'Turn on your damn headlights' 🚘

'Turn on your damn headlights' 🚘

‘Excellent development opportunity.' Ya. No kidding.
(📸: Anika Anand)

“Depending on your perspective, this is either a great time to get rich on the market, or a really depressing time to make ends meet,” says Mike Rosenberg, who covers real estate for The Seattle Times. Got questions about the housing market? He’s answering them on Reddit at noon.

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Your new city councilmember likes karaoke. Her name is Kirsten Harris-Talley, and when she was picked to fill an empty seat on the council on Friday, it was kind of a surprise. That seat was empty because its former occupant, Tim Burgess, stepped up to become our mayor when Ed Murray resigned over sex abuse allegations. Sixteen people applied to fill his seat until a new councilmember gets elected in November, including a former council vet who seemed like a shoe-in. He wasn’t. Kirsten is a champion of progressive issues and an advocate for racial and criminal justice. That won out. (Crosscut)

The Republicans who shaped Seattle. The GOP’s been “virtually extinct” in Seattle lately, writes columnist Knute Berger, but that wasn’t always the case. In fact, back in the 60s and 70s, local Republicans pushed through a couple things modern liberals love. Like all those lovely neighborhood P-Patch gardens. (Crosscut)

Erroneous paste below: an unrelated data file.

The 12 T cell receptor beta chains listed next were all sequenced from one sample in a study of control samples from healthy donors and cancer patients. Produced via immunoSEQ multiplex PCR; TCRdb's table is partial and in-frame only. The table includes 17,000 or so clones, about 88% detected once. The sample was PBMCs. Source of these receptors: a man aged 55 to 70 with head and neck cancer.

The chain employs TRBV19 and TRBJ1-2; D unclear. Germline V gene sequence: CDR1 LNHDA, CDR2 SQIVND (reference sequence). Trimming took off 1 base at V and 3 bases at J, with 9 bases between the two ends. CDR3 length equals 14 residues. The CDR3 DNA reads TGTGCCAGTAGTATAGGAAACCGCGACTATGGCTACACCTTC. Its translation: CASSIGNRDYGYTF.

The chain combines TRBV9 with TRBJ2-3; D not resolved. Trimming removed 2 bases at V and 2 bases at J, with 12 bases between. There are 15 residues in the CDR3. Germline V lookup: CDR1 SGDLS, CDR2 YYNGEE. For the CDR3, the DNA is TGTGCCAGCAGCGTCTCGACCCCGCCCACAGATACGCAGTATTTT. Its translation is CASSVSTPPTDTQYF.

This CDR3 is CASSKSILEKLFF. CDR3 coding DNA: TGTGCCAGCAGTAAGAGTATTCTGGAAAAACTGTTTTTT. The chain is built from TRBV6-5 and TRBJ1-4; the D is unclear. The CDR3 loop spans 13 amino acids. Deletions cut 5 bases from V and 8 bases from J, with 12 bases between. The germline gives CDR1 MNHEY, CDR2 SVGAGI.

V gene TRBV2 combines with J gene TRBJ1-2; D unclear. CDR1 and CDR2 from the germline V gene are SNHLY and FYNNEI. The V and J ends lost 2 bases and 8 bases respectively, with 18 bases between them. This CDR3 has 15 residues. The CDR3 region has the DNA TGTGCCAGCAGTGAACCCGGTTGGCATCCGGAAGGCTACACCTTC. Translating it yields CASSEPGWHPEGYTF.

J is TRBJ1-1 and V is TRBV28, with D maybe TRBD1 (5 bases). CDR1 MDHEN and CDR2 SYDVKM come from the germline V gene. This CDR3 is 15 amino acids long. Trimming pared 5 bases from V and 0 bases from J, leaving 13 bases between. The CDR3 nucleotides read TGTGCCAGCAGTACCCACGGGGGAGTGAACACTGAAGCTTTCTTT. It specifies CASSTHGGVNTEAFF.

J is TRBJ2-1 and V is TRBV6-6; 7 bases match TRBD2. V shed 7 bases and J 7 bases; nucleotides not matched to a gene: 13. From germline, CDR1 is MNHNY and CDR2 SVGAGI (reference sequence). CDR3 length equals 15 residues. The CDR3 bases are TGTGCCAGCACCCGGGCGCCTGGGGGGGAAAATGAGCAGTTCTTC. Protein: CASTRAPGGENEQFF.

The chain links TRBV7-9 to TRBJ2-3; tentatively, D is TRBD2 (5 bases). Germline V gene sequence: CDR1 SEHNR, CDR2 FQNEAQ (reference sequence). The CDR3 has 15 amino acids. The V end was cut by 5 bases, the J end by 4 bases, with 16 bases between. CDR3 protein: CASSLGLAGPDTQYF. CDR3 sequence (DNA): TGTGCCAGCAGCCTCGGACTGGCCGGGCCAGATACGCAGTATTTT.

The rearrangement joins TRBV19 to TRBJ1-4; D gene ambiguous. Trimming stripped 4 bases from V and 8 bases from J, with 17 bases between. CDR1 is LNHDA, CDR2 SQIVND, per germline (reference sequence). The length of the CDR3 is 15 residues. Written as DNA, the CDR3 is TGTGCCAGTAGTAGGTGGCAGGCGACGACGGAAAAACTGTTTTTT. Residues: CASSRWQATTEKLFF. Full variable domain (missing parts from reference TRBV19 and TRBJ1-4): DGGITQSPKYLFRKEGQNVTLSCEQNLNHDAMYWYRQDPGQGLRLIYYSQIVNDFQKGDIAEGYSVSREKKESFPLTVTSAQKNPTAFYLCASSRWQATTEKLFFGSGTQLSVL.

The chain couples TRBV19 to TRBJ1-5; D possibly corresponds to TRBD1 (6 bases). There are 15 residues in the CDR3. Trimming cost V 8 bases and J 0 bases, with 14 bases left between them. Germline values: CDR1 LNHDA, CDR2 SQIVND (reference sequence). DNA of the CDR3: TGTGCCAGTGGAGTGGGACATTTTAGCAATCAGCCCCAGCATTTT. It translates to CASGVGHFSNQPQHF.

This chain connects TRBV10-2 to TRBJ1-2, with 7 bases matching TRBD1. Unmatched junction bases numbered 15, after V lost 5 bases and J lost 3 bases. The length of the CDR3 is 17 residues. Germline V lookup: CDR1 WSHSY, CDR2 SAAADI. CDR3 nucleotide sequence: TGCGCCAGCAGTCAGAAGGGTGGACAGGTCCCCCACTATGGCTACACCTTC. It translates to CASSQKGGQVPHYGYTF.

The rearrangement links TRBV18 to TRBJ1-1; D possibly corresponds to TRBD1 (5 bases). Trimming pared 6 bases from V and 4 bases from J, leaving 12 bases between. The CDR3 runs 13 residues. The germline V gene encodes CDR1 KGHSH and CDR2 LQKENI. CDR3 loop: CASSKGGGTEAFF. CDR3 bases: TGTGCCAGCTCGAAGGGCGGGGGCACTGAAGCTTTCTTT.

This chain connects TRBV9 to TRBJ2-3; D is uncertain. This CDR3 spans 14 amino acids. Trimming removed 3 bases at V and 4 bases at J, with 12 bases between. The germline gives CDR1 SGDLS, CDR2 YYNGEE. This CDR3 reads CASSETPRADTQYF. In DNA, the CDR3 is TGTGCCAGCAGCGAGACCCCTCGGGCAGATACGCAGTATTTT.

Ever heard of Transit App? You tell it where you are and where you’re going, and it gives you all your options for taking transit or shareable rides — including on a bike. That’s right: bike-sharing companies LimeBike, Ofo, and Spin just added their bikes’ locations to the app, making it a handy one-stop shop for all you non-drivers on the go. (The Seattle Times)

‘Turn on your damn headlights.’ Our skies are getting greyer, our days are getting shorter, and your friendly neighborhood Redditors would like to remind you to stay visible on the road. 🙂 (Reddit)

Powering pot. Washington’s 2,500+ pot growers and processors use as much electricity as 2 million homes, according to a new report. Their carbon footprint isn’t great, either — it equals that of 3 million cars. It’s not easy being green. (Crosscut)


On Friday, we told you about Dixy Lee Ray, our state’s first female governor. We implied that her work in energy and the natural sciences helped lay a foundation for our city’s strong reputation on the environment, but that glosses over an important detail about how she got along with a lot of environmentalists: Essentially, she didn’t. She even co-wrote a book — Environmental Overkill — to argue that they were taking their case too far. So … some drama there. Thanks to readers Peggy J. Vitullo and Chip Giller for pointing this out!


Last call for applications to our social editor position! We’re looking for someone amazing, and that could be you.

Have a good one, all. — The Evergrey

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